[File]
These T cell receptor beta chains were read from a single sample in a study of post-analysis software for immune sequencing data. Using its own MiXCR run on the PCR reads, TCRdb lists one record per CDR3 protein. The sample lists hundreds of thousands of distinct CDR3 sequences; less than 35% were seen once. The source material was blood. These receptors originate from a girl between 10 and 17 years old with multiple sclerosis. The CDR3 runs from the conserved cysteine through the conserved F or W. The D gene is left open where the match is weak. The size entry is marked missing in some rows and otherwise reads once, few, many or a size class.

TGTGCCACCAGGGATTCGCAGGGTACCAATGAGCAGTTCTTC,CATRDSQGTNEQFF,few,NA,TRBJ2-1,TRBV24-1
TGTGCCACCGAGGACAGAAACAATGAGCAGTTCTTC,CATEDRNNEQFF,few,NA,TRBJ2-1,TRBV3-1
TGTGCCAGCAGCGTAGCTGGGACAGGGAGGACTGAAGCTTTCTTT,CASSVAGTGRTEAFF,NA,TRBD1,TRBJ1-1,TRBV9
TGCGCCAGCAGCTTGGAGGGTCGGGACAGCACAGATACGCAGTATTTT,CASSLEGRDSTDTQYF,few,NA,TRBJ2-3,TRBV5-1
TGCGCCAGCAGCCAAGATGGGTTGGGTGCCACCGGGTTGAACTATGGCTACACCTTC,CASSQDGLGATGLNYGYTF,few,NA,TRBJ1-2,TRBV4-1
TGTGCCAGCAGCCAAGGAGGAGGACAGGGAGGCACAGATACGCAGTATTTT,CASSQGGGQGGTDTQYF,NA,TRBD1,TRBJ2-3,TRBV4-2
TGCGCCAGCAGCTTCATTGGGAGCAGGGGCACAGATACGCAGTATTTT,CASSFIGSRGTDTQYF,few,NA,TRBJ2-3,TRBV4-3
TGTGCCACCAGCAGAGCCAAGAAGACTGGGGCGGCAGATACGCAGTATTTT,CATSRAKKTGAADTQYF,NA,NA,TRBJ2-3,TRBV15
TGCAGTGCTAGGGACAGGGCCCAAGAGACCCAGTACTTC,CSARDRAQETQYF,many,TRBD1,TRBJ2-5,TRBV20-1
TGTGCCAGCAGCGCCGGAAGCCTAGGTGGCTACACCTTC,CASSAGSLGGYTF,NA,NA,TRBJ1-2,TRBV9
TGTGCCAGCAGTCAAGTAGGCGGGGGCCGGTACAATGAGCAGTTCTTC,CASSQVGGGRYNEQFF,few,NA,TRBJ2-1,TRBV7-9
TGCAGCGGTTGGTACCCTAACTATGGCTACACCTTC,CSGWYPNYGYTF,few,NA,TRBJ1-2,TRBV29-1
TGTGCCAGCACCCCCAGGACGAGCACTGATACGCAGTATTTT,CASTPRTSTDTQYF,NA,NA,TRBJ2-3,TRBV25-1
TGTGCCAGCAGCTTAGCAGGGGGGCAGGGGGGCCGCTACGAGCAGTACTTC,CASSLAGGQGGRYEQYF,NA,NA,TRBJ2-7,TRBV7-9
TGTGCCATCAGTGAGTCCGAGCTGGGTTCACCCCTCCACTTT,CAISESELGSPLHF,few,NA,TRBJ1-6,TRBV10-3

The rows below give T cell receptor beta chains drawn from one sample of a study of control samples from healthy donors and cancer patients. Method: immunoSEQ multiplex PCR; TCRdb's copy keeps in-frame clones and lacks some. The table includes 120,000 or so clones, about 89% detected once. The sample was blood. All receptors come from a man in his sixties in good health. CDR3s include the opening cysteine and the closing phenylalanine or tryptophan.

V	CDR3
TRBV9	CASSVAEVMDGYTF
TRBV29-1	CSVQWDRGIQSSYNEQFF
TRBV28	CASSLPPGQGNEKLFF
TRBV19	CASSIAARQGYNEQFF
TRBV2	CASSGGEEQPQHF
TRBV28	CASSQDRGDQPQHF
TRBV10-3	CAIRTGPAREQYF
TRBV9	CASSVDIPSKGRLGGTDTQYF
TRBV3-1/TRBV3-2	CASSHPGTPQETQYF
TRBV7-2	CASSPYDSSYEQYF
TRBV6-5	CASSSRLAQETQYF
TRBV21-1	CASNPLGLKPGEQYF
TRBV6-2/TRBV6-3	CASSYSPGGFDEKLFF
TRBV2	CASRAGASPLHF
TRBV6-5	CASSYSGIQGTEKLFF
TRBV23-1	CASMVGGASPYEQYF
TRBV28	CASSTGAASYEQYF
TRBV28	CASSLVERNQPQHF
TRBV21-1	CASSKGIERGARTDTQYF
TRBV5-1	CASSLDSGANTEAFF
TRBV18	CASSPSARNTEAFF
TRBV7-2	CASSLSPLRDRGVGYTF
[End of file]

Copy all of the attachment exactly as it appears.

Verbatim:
These T cell receptor beta chains were read from a single sample in a study of post-analysis software for immune sequencing data. Using its own MiXCR run on the PCR reads, TCRdb lists one record per CDR3 protein. The sample lists hundreds of thousands of distinct CDR3 sequences; less than 35% were seen once. The source material was blood. These receptors originate from a girl between 10 and 17 years old with multiple sclerosis. The CDR3 runs from the conserved cysteine through the conserved F or W. The D gene is left open where the match is weak. The size entry is marked missing in some rows and otherwise reads once, few, many or a size class.

TGTGCCACCAGGGATTCGCAGGGTACCAATGAGCAGTTCTTC,CATRDSQGTNEQFF,few,NA,TRBJ2-1,TRBV24-1
TGTGCCACCGAGGACAGAAACAATGAGCAGTTCTTC,CATEDRNNEQFF,few,NA,TRBJ2-1,TRBV3-1
TGTGCCAGCAGCGTAGCTGGGACAGGGAGGACTGAAGCTTTCTTT,CASSVAGTGRTEAFF,NA,TRBD1,TRBJ1-1,TRBV9
TGCGCCAGCAGCTTGGAGGGTCGGGACAGCACAGATACGCAGTATTTT,CASSLEGRDSTDTQYF,few,NA,TRBJ2-3,TRBV5-1
TGCGCCAGCAGCCAAGATGGGTTGGGTGCCACCGGGTTGAACTATGGCTACACCTTC,CASSQDGLGATGLNYGYTF,few,NA,TRBJ1-2,TRBV4-1
TGTGCCAGCAGCCAAGGAGGAGGACAGGGAGGCACAGATACGCAGTATTTT,CASSQGGGQGGTDTQYF,NA,TRBD1,TRBJ2-3,TRBV4-2
TGCGCCAGCAGCTTCATTGGGAGCAGGGGCACAGATACGCAGTATTTT,CASSFIGSRGTDTQYF,few,NA,TRBJ2-3,TRBV4-3
TGTGCCACCAGCAGAGCCAAGAAGACTGGGGCGGCAGATACGCAGTATTTT,CATSRAKKTGAADTQYF,NA,NA,TRBJ2-3,TRBV15
TGCAGTGCTAGGGACAGGGCCCAAGAGACCCAGTACTTC,CSARDRAQETQYF,many,TRBD1,TRBJ2-5,TRBV20-1
TGTGCCAGCAGCGCCGGAAGCCTAGGTGGCTACACCTTC,CASSAGSLGGYTF,NA,NA,TRBJ1-2,TRBV9
TGTGCCAGCAGTCAAGTAGGCGGGGGCCGGTACAATGAGCAGTTCTTC,CASSQVGGGRYNEQFF,few,NA,TRBJ2-1,TRBV7-9
TGCAGCGGTTGGTACCCTAACTATGGCTACACCTTC,CSGWYPNYGYTF,few,NA,TRBJ1-2,TRBV29-1
TGTGCCAGCACCCCCAGGACGAGCACTGATACGCAGTATTTT,CASTPRTSTDTQYF,NA,NA,TRBJ2-3,TRBV25-1
TGTGCCAGCAGCTTAGCAGGGGGGCAGGGGGGCCGCTACGAGCAGTACTTC,CASSLAGGQGGRYEQYF,NA,NA,TRBJ2-7,TRBV7-9
TGTGCCATCAGTGAGTCCGAGCTGGGTTCACCCCTCCACTTT,CAISESELGSPLHF,few,NA,TRBJ1-6,TRBV10-3

The rows below give T cell receptor beta chains drawn from one sample of a study of control samples from healthy donors and cancer patients. Method: immunoSEQ multiplex PCR; TCRdb's copy keeps in-frame clones and lacks some. The table includes 120,000 or so clones, about 89% detected once. The sample was blood. All receptors come from a man in his sixties in good health. CDR3s include the opening cysteine and the closing phenylalanine or tryptophan.

V	CDR3
TRBV9	CASSVAEVMDGYTF
TRBV29-1	CSVQWDRGIQSSYNEQFF
TRBV28	CASSLPPGQGNEKLFF
TRBV19	CASSIAARQGYNEQFF
TRBV2	CASSGGEEQPQHF
TRBV28	CASSQDRGDQPQHF
TRBV10-3	CAIRTGPAREQYF
TRBV9	CASSVDIPSKGRLGGTDTQYF
TRBV3-1/TRBV3-2	CASSHPGTPQETQYF
TRBV7-2	CASSPYDSSYEQYF
TRBV6-5	CASSSRLAQETQYF
TRBV21-1	CASNPLGLKPGEQYF
TRBV6-2/TRBV6-3	CASSYSPGGFDEKLFF
TRBV2	CASRAGASPLHF
TRBV6-5	CASSYSGIQGTEKLFF
TRBV23-1	CASMVGGASPYEQYF
TRBV28	CASSTGAASYEQYF
TRBV28	CASSLVERNQPQHF
TRBV21-1	CASSKGIERGARTDTQYF
TRBV5-1	CASSLDSGANTEAFF
TRBV18	CASSPSARNTEAFF
TRBV7-2	CASSLSPLRDRGVGYTF